One of the most classic love stories of our generation is The Notebook and a big reason why is everyone can’t help but get teary eyed at the end of the movie when the nurse discovered both Noah and Allie peacefully passed away, side-by-side. A happy marriage for over 70 years then death on the very same day just hours apart – it’s just not something that you’d expect to actually happen in real life…but it has. The real life version of The Notebook is the love story of Isabell Whitney and Preble Staver.
They had first met on a blind date while they were both enrolled in college in Philadelphia. Anyone who knew them could tell you that these two were meant for one another from the very start. They were even born just days apart – Preble was born on October 17, 1921, and Isabell was born that same year on October 31.
But then, almost as soon as they met, they had to separate. The USA entered into WWII and they both decided to enroll to serve their country. Preble went into the Marines while Isabell became a Navy nurse in Maryland. When the war ended they reunited and five months later, on February 15, 1946, the pair were married.
“They just had a ball. It was just so much fun. They really enjoyed each other’s company. It was just fun to see them, and they made a nice little life for themselves.” – Laurie
They kept happily busy raising five children. They also moved around the country a lot (living in Virginia, South Carolina, and Florida – to name a few) because of Preble ‘s career as a banker and lobbyist. Isabell spent years raising their five children before eventually going back to work as a nurse. No matter what happened in life, through thick and thin, the two together made it work.
One of their daughters, Laurie Staver Clinton, 62-years old when her parents died, explained how her beloved father was “a tall, outgoing man with a strong, ‘larger than life’ personality.” She described her mother as “[her] heart” and someone who “taught [her] how to be a kind person, how to be a compassionate person.”
Then, in 1975, tragedy struck the family. One of their sons, Peter, died during the last football game of his senior year of high school. Laurie recalls the sorrow this accident brought upon them all. She said that it changed her father, that it brought out “a softer side of my dad. Parents aren’t supposed to bury their kids and that really took a toll on my folks, but it also brought them together. Something like that can either tear a couple apart, but they made a pact to get through it together. They really were each other’s support team.”
In 2013 Isabell began to develop dementia. This was the beginning of another difficult time. As a result, the couple moved into a long-term care facility in Norfolk, Virginia. Since Isabell had to stay in the Memory Care Unit, they were forced to have to live in separate rooms at the facility. A friend of theirs said:
“Sometimes he was a little frustrated because she may not recognize him. But … when she did, you could always just see him — just smiling, like crazy.”
He stayed there with her though no matter what. He would not leave her side. It was difficult to watch his wife fade further and further away, but Preble was there for her each and every day. Laurie recalled the time:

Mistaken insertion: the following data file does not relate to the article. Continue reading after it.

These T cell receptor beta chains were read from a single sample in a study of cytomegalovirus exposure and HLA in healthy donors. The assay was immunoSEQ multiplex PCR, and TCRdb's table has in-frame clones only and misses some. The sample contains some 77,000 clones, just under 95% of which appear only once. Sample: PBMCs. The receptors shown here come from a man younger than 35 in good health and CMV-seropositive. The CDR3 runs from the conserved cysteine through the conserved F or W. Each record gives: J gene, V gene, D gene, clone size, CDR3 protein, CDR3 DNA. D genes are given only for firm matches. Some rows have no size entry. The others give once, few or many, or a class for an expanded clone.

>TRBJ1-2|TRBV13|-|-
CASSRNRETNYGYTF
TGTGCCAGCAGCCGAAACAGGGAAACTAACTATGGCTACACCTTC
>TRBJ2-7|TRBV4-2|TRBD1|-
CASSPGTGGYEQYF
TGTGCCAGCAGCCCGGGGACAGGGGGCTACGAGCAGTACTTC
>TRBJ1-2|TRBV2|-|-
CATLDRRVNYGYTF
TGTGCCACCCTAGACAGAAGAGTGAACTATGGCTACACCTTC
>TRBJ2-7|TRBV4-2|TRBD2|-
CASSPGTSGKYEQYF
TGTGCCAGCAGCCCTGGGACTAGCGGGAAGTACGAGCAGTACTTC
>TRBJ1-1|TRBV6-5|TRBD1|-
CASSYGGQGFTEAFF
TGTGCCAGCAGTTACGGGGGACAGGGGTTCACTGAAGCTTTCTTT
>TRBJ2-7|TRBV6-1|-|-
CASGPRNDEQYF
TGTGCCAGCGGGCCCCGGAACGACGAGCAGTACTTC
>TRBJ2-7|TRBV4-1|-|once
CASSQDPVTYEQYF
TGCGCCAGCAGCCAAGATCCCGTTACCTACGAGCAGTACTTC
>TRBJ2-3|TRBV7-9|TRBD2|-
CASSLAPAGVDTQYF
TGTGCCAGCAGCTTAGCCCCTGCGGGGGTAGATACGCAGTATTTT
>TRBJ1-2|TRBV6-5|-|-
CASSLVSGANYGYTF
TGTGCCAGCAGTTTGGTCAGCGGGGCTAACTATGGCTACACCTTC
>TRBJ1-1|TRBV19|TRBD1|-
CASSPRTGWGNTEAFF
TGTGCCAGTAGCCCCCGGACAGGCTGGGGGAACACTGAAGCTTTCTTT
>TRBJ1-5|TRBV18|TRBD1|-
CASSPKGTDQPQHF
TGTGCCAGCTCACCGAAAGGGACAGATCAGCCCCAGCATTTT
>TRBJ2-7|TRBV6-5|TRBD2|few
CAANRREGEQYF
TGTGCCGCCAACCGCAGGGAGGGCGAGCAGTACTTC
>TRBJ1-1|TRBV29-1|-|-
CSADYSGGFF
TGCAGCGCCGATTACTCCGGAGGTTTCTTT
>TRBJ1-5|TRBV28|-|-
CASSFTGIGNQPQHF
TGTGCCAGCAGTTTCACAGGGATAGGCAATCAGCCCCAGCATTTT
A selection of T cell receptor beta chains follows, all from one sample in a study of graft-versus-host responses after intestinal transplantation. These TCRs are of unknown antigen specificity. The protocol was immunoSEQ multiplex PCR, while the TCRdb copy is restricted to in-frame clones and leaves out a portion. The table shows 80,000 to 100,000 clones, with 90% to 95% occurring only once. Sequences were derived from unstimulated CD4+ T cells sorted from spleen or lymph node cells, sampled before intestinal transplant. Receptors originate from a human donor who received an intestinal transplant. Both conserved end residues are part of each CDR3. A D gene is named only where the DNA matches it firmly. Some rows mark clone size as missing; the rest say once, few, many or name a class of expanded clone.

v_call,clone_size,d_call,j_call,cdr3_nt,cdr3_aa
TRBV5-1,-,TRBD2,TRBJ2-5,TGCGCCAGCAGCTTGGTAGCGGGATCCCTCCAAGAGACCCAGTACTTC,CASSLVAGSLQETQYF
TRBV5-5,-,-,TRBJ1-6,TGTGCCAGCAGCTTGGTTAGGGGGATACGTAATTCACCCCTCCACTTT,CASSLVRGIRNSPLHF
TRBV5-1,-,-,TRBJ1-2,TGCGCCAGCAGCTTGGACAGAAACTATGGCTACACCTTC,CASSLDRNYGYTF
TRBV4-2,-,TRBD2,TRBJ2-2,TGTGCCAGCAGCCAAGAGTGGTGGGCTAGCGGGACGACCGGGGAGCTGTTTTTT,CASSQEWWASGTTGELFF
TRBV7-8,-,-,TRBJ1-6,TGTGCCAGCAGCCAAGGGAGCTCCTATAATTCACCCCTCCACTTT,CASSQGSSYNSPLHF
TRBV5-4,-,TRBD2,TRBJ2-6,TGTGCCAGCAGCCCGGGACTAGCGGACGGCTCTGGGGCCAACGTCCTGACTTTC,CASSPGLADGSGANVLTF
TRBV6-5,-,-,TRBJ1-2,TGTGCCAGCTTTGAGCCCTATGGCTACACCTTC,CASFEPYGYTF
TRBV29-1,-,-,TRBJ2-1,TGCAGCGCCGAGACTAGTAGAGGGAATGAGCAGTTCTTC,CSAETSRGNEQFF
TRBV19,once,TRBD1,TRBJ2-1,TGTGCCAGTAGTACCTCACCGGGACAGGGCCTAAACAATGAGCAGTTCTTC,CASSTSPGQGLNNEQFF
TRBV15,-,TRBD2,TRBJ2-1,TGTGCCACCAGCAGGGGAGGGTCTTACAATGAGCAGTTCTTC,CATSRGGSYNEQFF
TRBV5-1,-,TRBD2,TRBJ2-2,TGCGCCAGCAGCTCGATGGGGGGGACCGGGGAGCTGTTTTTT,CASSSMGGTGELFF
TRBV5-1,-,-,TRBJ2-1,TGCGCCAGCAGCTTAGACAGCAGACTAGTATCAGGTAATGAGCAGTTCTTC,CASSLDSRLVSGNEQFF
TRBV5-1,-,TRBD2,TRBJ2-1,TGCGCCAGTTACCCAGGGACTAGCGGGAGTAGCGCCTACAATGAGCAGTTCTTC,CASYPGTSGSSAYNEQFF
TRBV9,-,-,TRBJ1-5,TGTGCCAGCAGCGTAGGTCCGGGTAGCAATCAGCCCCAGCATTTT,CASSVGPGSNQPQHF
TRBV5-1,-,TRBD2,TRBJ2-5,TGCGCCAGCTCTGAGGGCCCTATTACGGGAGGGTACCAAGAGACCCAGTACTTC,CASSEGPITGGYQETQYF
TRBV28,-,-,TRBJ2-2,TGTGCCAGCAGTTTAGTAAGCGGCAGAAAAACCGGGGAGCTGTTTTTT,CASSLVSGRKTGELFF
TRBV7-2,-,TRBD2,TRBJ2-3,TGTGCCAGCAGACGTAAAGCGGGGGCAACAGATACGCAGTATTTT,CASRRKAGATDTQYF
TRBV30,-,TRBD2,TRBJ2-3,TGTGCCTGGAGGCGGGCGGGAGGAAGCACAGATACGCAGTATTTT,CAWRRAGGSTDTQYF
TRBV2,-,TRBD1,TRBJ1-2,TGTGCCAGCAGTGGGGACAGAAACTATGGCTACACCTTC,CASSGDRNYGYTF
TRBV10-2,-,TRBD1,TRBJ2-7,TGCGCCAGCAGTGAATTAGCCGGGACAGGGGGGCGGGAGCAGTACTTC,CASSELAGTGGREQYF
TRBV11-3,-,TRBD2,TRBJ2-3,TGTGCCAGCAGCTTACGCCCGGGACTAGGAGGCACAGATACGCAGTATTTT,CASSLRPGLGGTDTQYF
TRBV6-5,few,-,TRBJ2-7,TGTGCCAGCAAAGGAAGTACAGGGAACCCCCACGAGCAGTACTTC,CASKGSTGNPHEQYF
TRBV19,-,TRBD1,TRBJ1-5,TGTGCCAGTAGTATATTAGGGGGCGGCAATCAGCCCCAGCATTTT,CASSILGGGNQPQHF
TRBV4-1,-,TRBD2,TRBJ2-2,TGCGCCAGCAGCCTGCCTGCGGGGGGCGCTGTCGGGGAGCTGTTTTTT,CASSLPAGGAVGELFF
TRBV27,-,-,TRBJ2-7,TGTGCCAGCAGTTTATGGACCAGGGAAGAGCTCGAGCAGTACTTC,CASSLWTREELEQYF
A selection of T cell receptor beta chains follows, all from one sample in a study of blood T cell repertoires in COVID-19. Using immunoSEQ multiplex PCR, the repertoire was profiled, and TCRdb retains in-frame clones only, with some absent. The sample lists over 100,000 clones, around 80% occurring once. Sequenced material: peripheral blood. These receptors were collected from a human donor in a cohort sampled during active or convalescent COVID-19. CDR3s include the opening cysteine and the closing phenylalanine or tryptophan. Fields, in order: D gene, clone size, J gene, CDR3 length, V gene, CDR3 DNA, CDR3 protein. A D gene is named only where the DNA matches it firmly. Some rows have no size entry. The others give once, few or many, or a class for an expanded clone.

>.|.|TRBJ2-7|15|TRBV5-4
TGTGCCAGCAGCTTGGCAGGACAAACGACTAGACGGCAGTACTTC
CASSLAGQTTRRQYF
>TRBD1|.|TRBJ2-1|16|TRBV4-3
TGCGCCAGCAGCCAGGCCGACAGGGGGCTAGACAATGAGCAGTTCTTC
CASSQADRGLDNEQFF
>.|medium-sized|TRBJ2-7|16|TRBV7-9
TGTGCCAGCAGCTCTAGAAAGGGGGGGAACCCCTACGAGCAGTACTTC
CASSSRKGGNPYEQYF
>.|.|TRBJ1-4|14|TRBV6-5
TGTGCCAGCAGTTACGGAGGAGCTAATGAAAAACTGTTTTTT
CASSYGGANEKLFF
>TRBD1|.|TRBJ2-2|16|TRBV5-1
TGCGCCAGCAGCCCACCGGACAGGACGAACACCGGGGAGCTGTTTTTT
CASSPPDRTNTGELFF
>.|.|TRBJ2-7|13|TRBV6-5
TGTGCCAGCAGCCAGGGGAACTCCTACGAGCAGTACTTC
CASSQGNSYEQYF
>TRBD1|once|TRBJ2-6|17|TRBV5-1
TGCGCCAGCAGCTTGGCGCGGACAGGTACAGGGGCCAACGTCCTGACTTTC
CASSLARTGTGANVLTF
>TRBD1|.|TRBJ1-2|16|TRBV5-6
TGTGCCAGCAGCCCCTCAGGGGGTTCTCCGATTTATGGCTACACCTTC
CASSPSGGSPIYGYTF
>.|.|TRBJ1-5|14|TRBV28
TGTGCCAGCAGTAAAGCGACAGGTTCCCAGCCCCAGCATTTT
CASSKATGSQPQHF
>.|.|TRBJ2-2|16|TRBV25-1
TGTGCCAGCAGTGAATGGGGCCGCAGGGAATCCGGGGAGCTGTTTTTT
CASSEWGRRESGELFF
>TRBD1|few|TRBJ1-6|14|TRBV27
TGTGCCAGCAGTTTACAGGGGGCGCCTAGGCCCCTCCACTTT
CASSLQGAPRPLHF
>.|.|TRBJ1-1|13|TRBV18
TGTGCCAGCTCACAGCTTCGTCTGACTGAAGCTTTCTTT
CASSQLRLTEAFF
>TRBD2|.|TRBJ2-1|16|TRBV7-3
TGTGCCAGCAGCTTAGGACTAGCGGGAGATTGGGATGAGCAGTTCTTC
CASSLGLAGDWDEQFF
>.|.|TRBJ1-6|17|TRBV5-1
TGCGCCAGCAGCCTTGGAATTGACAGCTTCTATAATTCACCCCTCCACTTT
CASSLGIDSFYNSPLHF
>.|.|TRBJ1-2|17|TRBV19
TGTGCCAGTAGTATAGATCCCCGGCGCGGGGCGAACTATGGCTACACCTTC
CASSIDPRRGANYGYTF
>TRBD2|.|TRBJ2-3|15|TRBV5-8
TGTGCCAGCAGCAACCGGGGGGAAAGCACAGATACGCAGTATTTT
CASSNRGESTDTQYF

“They just found another way to express their love. Dad, even after he stopped walking and was in a wheelchair, he would wheel himself down to the Memory Care Unit and go visit mom. When I would reunite them, they always, the first thing they’d do was put their hands out and hold each other’s hand and tell each other they loved each other.”
On Preble’s 96th birthday he wanted only one thing – to take a nap with his wife. The staff granted him his birthday wish and the couple enjoyed a three-hour nap, side by side, hand in hand. The staff said that:
“There was not a single word spoken between the two of them. They held hands and just fell asleep.”
Right before Isabell’s 96th birthday, on October 25, 2017, she passed away. Preble was there by her side.
Laurie explained through tears:
“He held her hand, and it was just so tender. I asked him if he wanted to stay after the prayers, and he shook his head. I said, ‘Okay, but you know that means you’re going to have to let go of her hand?’ I was crying, and he was crying…He very gingerly let go as I was pulling his wheelchair away from her bed, and then he took the cover and covered her hand back. It just about broke my heart because that was a tender side of my dad I wasn’t used to seeing, and I wasn’t used to him being so gentle.”
Then, as if he was just holding on waiting to make sure she was always ok, fourteen hours later, Preble passed away too.
“Mom and dad really lived out that, if you make a commitment, and even though life gets rough or life gets in the way, you work through life. And you live your life together.” – Laurie
On Nov. 10 their friends and family gathered in a Virginia Beach church for a joint funeral. Isabell and Preble Staver were laid down together one last time — side by side in the old church cemetery.
To conclude, here is some simple advice from professionals about how you can create this type of love in your life.
- According to Mudita Rastogi, Ph.D., a licensed marriage and family therapist in Arlington Heights, Illinois:
“Your interests, opinions, and experiences can change as you grow. But if you share the same core belief systems, you will have a platform from which to build a strong relationship.”
- According to Mark E. Sharp, Ph.D., a psychologist who specializes in relationship issues:
“Long lasting true love is when two people make a commitment to each other and choose to act in ways that sustain their feelings for each other and their connection to each other over time.”